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Elon Musk Slams ‘Shameless Puppets’ At SEC As New Texts Reveal Feud Around ‘Funding Secured’ Tweet Saga


Tesla billionaire Elon Musk railed against regulators Monday morning after a court filing unearthed dozens of text messages between him and a Saudi investor discussing a deal to take the electric carmaker private—fanning the flames of a four-year-old spat that forced Musk to step down as Tesla chairman and pay $40 million in penalties for claiming deal funding had been “secured” despite lingering uncertainty.

Key Facts

On Twitter Monday morning, Musk claimed he only tweeted in August 2018 that funding for a deal to take Tesla private was secured because the head of Saudi Arabia’s sovereign wealth fund, Yasir Al-Rumayyan, had “committed unequivocally” to join him in the venture.

Musk’s remarks came in response to a Friday court filing outlining a series of texts between him and Al-Rumayyan at the time, in which the Tesla chief pressed the investor to refute reports that the Saudi Public Investment Fund had no interest in acquiring Tesla, saying he was “deeply offended” by the “outrageous” claims.

“Let’s see the numbers and get our people to meet and discuss,” Al-Rumayyan responded after a number of angry texts from Musk, who told the investor, “We cannot work together,” because a Bloomberg article claiming the fund was in talks to invest in the Tesla buyout deal was “weak sauce” and did not reflect the interest Al-Rumayyan expressed in the deal.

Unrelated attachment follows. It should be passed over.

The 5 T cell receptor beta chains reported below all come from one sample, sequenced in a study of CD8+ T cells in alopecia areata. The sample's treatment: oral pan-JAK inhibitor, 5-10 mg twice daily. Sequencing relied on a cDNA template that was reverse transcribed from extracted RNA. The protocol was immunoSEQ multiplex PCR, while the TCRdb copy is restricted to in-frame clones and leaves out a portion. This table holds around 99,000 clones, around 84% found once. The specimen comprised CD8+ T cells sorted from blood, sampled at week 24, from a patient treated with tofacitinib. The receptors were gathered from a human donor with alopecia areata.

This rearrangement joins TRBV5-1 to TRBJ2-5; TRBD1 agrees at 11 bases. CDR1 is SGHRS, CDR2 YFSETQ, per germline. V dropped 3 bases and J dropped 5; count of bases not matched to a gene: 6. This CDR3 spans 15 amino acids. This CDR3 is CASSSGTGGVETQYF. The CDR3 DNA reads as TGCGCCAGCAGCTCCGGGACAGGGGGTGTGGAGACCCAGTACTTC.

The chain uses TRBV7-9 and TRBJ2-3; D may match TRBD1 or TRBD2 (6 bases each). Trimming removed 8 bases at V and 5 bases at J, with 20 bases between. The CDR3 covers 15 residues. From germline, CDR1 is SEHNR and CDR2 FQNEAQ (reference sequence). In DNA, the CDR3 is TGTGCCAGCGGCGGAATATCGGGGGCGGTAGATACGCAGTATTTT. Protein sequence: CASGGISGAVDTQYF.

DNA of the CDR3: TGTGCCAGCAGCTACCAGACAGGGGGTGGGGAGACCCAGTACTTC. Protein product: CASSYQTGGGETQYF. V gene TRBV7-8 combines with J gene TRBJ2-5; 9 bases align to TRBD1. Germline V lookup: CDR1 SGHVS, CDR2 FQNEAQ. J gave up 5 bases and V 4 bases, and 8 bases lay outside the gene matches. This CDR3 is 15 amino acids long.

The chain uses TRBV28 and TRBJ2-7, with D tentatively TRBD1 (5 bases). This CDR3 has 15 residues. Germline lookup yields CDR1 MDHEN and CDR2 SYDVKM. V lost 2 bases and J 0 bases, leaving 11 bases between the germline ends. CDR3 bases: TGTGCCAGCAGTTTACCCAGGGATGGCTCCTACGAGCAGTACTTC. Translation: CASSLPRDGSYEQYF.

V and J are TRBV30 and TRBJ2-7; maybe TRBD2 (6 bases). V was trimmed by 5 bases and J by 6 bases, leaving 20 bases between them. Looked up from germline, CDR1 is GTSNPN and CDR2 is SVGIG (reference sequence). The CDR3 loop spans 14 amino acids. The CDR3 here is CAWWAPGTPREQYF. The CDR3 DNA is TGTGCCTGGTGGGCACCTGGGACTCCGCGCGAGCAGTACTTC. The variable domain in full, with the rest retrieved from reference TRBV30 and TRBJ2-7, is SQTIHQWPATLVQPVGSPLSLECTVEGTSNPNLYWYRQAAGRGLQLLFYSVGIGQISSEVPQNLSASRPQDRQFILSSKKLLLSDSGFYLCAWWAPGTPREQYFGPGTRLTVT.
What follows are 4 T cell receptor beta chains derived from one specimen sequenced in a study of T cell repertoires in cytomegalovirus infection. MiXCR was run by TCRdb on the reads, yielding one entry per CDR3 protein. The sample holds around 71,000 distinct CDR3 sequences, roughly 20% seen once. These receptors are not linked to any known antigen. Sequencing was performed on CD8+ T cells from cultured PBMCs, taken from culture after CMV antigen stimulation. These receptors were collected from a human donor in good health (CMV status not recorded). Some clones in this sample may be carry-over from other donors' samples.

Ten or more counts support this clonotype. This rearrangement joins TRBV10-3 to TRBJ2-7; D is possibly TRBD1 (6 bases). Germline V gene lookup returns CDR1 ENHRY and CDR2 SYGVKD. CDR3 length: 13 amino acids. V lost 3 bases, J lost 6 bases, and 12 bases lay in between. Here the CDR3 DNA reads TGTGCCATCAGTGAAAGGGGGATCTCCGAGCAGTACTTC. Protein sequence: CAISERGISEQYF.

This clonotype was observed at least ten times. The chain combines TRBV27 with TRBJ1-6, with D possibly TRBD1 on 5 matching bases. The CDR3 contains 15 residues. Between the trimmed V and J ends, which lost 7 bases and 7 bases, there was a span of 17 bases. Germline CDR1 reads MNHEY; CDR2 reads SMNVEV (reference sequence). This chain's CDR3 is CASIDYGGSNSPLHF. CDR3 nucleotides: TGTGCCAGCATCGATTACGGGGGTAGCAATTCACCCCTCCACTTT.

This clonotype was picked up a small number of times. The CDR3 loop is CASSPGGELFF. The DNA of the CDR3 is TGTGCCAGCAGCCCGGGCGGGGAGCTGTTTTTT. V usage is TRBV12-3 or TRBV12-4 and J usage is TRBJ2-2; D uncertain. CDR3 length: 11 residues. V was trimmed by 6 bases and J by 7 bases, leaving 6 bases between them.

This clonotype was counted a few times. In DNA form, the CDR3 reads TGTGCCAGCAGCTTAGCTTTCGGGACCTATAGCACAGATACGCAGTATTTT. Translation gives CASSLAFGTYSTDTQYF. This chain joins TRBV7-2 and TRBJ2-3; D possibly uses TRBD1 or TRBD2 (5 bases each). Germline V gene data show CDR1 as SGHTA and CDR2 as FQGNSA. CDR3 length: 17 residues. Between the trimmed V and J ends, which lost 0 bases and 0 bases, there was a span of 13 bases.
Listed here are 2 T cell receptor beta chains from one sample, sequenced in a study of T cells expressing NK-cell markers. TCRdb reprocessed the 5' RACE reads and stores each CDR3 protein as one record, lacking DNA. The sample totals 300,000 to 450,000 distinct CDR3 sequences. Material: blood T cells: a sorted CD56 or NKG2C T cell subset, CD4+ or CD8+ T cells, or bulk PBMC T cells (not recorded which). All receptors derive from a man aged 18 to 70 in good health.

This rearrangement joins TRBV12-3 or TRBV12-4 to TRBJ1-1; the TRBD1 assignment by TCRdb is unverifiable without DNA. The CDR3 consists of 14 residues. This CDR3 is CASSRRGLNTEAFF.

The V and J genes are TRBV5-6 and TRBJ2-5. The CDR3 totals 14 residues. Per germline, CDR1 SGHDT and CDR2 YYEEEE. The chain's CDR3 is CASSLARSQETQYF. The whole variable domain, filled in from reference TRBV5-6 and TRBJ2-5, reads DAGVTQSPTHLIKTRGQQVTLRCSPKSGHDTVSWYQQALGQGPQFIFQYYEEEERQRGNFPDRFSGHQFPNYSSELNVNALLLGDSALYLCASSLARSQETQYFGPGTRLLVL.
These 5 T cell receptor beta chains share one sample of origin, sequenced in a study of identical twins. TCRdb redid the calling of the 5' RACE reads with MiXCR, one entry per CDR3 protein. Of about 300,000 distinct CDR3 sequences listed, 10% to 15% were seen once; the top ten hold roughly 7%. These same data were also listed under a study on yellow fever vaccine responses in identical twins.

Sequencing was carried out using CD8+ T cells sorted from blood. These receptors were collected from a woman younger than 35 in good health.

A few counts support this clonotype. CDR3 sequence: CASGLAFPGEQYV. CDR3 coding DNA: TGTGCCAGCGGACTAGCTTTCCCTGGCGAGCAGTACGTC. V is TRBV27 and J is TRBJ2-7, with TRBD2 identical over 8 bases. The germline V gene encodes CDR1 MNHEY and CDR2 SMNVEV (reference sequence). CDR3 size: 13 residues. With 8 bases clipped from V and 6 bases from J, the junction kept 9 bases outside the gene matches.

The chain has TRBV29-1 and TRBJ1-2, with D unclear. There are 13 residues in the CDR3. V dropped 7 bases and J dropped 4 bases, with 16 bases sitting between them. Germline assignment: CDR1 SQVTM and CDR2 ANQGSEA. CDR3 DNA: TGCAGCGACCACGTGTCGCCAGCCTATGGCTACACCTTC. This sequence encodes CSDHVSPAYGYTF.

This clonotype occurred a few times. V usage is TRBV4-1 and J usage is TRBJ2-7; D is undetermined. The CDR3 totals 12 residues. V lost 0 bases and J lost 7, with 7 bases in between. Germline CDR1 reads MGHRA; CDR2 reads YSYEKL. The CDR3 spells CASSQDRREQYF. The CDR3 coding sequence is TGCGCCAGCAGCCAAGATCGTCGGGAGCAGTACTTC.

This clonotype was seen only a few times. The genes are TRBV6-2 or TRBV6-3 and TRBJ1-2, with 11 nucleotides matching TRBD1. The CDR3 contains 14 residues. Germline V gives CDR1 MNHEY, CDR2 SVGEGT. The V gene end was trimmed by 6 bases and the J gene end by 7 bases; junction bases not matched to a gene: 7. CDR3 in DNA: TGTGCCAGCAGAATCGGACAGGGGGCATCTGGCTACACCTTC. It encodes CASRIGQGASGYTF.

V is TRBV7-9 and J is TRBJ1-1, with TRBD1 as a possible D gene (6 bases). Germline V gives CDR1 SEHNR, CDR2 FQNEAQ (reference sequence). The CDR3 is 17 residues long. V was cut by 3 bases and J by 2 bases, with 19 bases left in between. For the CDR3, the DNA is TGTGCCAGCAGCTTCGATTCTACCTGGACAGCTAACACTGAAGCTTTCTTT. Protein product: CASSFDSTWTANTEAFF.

The back-and-forth text exchange erupted just days after Musk touted the deal with a “funding secured” tweet, which caught the eye of regulators and claimed a purchase price of $420 per share—a nearly 20% premium to Tesla’s stock price at the time; shares surged more than 7% on the day of Musk’s tweet.

In September 2018, the Securities and Exchange Commission settled fraud charges, with Musk, alleging he had not discussed specific deal terms, including price, with any potential financing partners and that his statements about the possible transaction lacked an adequate basis in fact.

The SEC and Saudi Arabia’s Public Investment Fund did not immediately respond to Forbes’ requests for comment.

Chief Critic

“The San Francisco office of the SEC were shameless puppets of Wall [Street] short-seller sharks, while doing nothing to protect actual shareholders,” Musk said Monday. “That is why I lost all respect for them.”

Key Background

Musk’s complicated history with the SEC has reared its way into his latest business foray, a $43 billion takeover of social media giant Twitter. In a filing on April 14, Musk unveiled an offer to buy 100% of Twitter at $54.20 per share in cash and then take it private. Spectators quickly took note of the peculiar share price and its resemblance to the $420 per share offer for Tesla. In their September 2018 settlement, Musk and the SEC agreed the billionaire would step down as Tesla chair and pay a $20 million penalty to harmed investors. Tesla was also required to pay a $20 million fine.


In its complaint, the SEC notes Musk calculated a $419 price per share for Tesla based on a 20% premium at the time (because he thought 20% was a “standard premium”) and that he rounded it up to $420 because he had recently learned about the number’s significance in marijuana culture and thought his girlfriend “would find it funny, which admittedly is not a great reason to pick a price.”

Big Number

$265 billion. That’s how much Musk is worth, according to Forbes.

Further Reading

Twitter Poised To Accept Elon Musk’s Acquisition Offer, Reports Say (Forbes)

Elon Musk Has Secured $46.5 Billion In Financing For Twitter Bid, Considers Tender Offer (Forbes)

Elon Musk Wants To Buy Twitter And Take It Private, SEC Filing Reveals (Forbes)